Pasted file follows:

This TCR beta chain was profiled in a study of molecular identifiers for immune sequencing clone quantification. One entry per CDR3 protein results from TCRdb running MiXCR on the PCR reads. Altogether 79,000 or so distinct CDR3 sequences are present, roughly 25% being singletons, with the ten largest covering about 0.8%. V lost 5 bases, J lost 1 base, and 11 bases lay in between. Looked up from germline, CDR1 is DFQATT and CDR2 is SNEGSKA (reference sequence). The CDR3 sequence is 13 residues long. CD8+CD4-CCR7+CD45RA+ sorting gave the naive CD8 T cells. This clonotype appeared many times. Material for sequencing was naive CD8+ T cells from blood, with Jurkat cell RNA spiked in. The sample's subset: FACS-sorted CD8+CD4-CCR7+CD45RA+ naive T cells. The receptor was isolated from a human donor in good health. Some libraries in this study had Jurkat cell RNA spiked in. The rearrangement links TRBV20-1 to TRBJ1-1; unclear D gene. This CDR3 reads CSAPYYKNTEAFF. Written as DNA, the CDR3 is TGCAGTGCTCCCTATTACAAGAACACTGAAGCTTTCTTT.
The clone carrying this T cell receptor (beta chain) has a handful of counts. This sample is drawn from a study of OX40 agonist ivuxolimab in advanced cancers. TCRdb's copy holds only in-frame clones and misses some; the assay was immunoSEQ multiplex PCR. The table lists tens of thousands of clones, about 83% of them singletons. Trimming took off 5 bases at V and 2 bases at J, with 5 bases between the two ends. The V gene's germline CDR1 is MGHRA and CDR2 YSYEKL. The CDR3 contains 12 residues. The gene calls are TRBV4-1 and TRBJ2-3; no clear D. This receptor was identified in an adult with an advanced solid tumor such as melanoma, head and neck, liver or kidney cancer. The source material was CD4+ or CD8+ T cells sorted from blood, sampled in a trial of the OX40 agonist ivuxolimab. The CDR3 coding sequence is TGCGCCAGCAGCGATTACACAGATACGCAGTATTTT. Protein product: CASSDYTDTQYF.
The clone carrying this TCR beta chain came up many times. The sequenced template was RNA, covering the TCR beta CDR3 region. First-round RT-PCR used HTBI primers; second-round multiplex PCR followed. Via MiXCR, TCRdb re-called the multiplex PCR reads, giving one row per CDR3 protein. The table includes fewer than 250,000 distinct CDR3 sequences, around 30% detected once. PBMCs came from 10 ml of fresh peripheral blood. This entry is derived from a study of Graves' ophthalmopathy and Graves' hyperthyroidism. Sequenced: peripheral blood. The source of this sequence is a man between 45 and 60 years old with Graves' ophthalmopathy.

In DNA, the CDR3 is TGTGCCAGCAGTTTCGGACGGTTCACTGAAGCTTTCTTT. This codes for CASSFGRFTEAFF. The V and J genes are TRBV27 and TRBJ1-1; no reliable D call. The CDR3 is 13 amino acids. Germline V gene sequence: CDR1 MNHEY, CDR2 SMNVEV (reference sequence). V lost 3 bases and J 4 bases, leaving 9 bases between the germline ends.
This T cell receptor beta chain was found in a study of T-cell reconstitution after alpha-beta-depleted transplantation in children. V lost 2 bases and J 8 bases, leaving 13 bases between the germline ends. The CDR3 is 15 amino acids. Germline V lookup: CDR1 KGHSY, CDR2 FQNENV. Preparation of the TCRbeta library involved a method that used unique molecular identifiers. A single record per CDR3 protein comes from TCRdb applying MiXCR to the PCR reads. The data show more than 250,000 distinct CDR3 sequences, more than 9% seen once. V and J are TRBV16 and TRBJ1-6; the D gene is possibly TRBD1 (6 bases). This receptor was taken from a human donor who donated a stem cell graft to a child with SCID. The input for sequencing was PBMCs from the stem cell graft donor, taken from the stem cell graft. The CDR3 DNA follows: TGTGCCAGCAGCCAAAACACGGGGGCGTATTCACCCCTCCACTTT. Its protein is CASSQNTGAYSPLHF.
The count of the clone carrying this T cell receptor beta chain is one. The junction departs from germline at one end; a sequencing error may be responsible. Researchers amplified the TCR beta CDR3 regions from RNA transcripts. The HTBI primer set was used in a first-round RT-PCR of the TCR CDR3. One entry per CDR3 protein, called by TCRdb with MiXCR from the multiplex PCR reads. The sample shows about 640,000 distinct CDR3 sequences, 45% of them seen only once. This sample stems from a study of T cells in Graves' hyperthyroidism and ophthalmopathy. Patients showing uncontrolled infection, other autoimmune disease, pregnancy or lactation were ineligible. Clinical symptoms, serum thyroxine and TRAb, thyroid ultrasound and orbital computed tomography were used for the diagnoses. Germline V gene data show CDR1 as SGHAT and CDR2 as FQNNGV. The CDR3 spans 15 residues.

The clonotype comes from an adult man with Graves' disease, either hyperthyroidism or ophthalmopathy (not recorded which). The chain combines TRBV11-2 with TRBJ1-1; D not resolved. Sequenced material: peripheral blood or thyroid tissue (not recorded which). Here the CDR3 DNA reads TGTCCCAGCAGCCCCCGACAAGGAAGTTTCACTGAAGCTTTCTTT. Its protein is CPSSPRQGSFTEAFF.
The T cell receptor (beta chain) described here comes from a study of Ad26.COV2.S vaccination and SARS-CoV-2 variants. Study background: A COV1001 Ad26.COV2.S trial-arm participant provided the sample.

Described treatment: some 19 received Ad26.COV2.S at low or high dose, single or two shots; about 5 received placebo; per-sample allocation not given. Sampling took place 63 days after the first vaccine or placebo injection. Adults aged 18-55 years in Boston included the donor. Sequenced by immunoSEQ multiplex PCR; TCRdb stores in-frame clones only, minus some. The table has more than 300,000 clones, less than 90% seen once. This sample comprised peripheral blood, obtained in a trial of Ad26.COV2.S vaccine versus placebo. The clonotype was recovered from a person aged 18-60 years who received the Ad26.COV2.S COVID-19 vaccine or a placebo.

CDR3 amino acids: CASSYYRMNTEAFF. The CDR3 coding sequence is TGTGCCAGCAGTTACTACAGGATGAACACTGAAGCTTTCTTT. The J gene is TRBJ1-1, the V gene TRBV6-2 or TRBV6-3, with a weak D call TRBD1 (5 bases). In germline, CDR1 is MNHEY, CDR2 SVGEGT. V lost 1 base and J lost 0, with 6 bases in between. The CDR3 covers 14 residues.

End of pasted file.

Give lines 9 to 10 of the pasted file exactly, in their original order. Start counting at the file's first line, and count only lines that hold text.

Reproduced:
Described treatment: some 19 received Ad26.COV2.S at low or high dose, single or two shots; about 5 received placebo; per-sample allocation not given. Sampling took place 63 days after the first vaccine or placebo injection. Adults aged 18-55 years in Boston included the donor. Sequenced by immunoSEQ multiplex PCR; TCRdb stores in-frame clones only, minus some. The table has more than 300,000 clones, less than 90% seen once. This sample comprised peripheral blood, obtained in a trial of Ad26.COV2.S vaccine versus placebo. The clonotype was recovered from a person aged 18-60 years who received the Ad26.COV2.S COVID-19 vaccine or a placebo.

CDR3 amino acids: CASSYYRMNTEAFF. The CDR3 coding sequence is TGTGCCAGCAGTTACTACAGGATGAACACTGAAGCTTTCTTT. The J gene is TRBJ1-1, the V gene TRBV6-2 or TRBV6-3, with a weak D call TRBD1 (5 bases). In germline, CDR1 is MNHEY, CDR2 SVGEGT. V lost 1 base and J lost 0, with 6 bases in between. The CDR3 covers 14 residues.